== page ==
princesscowboy responded:
      May 31, 2011 at 3:15 pm

      you guys gotta come over for the finale! We can drink wine out of leather pouches!

    Amanda's Brother said:
    May 31, 2011 at 3:26 pm

    You should also point out how Night of the Living Dead set the “rules” that all zombie movies since – to a greater or lesser degree – now follow: bites from a zombie will make you one, if you die you become one and, perhaps the most important, only a shot or blow to the head can kill them. You should check out Zombieland, it’s not very scary at all.

      princesscowboy responded:
      June 1, 2011 at 1:26 pm

      Ummm, you gave me that line before, remember? Not buying it this time big brother.

    melisser said:
    May 31, 2011 at 3:38 pm

    I didn’t know you were afraid of zombies! I am surprised, but sympathetic.

    The thing that freaked me out most about Nan’s stories are the alleged Giant Zombie Spiders. Yeeesh.

    And I totally had to TRICK Corey into watching GoT. But after four episodes, finally, I caught him reading the Westeros Wikipedia yesterday. YES!!!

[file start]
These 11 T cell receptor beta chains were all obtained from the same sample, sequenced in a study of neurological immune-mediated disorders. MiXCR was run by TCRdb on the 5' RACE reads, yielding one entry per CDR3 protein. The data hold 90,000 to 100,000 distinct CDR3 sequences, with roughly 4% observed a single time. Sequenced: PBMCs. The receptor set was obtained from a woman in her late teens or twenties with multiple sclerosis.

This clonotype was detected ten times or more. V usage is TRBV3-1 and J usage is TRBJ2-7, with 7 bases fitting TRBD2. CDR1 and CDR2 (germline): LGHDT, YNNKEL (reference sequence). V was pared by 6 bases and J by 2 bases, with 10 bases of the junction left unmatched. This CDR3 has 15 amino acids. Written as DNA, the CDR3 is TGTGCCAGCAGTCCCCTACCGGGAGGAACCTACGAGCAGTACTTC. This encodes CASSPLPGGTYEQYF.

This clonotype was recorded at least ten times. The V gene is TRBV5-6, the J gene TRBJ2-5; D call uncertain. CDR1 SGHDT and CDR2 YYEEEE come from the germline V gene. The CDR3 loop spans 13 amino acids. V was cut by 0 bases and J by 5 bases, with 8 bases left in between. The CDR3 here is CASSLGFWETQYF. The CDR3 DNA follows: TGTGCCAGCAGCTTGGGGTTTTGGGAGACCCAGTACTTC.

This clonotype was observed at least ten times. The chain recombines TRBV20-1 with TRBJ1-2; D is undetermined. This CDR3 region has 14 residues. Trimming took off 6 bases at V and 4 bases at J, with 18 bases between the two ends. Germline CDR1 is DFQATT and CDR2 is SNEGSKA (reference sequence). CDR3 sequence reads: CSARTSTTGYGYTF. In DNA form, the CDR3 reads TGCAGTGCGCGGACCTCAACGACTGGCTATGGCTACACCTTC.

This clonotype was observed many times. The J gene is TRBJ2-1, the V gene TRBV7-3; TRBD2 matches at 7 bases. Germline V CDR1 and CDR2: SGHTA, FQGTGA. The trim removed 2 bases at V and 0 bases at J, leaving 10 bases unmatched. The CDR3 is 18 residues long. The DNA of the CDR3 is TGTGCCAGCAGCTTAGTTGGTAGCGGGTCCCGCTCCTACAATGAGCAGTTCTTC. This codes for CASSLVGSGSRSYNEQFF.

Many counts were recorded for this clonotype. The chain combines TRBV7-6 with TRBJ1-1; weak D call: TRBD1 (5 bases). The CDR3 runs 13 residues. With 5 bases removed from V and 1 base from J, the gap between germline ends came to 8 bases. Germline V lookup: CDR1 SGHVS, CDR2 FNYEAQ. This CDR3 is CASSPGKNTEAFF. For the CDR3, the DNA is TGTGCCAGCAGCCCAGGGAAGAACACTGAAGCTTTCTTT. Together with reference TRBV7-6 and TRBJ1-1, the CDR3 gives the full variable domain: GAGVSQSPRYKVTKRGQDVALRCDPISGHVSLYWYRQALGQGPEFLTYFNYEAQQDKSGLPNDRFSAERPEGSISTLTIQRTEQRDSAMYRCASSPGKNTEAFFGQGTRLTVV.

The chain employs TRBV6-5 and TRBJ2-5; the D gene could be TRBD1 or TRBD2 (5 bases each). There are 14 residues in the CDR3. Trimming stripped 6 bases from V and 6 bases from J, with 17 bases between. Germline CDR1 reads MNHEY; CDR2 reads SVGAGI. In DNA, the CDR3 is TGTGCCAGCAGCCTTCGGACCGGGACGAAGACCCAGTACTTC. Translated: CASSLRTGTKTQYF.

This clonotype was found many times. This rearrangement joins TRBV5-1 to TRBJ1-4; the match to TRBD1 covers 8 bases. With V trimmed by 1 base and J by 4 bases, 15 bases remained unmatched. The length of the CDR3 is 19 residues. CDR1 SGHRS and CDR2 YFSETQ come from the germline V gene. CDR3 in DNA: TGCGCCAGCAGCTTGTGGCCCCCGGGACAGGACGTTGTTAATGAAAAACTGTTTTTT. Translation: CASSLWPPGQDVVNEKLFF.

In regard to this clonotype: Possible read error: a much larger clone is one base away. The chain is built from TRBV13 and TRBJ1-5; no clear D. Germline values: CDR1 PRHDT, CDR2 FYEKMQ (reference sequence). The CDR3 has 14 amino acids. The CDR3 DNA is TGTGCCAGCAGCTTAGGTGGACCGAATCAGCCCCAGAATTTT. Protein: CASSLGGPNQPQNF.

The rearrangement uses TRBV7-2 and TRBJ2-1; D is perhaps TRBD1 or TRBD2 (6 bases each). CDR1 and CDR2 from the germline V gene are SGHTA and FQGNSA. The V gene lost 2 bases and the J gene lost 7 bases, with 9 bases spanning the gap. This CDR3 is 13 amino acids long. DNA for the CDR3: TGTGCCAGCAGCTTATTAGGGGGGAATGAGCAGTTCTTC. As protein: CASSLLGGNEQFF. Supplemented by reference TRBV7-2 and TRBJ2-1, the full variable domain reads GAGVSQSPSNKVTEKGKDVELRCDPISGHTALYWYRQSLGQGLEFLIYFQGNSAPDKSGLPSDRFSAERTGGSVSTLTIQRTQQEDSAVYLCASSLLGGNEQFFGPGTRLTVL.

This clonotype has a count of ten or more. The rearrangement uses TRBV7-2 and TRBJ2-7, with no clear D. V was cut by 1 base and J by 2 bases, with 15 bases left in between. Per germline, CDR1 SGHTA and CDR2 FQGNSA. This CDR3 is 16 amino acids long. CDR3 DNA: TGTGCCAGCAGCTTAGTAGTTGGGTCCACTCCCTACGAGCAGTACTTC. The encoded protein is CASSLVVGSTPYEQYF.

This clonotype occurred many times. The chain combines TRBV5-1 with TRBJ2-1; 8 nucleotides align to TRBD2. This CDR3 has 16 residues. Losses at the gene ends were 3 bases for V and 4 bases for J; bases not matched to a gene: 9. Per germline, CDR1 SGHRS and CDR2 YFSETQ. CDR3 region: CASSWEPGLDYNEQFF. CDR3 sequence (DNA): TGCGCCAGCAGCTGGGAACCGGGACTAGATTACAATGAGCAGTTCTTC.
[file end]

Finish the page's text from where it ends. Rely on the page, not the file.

Matt said:
    June 2, 2011 at 9:54 am

    I don’t suppose you want to take my zombie class in Spring 2012? I am one of those zombie people that has read all of Walking Dead, World War Z, Pride.., and even watch obscure foreign zombie films (Dead Snow?). Sadly, I get more scared watching Disney films.

    nfrankenhauser said:
    June 2, 2011 at 9:45 pm

    You already know that I’m not a zombiphobe, but even I have a few things that squick me out when it comes to horror movies. The chiefest thing is body mutilation, by far. I won’t won’t WON’T watch anything that falls under “torture porn,” so I have never seen Hostel or any of the Saw movies at all. I want to be clear that I’m not talking about splatter films–people being dismembered doesn’t bother me–but watching someone’s fingernails get ripped out sends shivers up and down my spine. Weird, huh?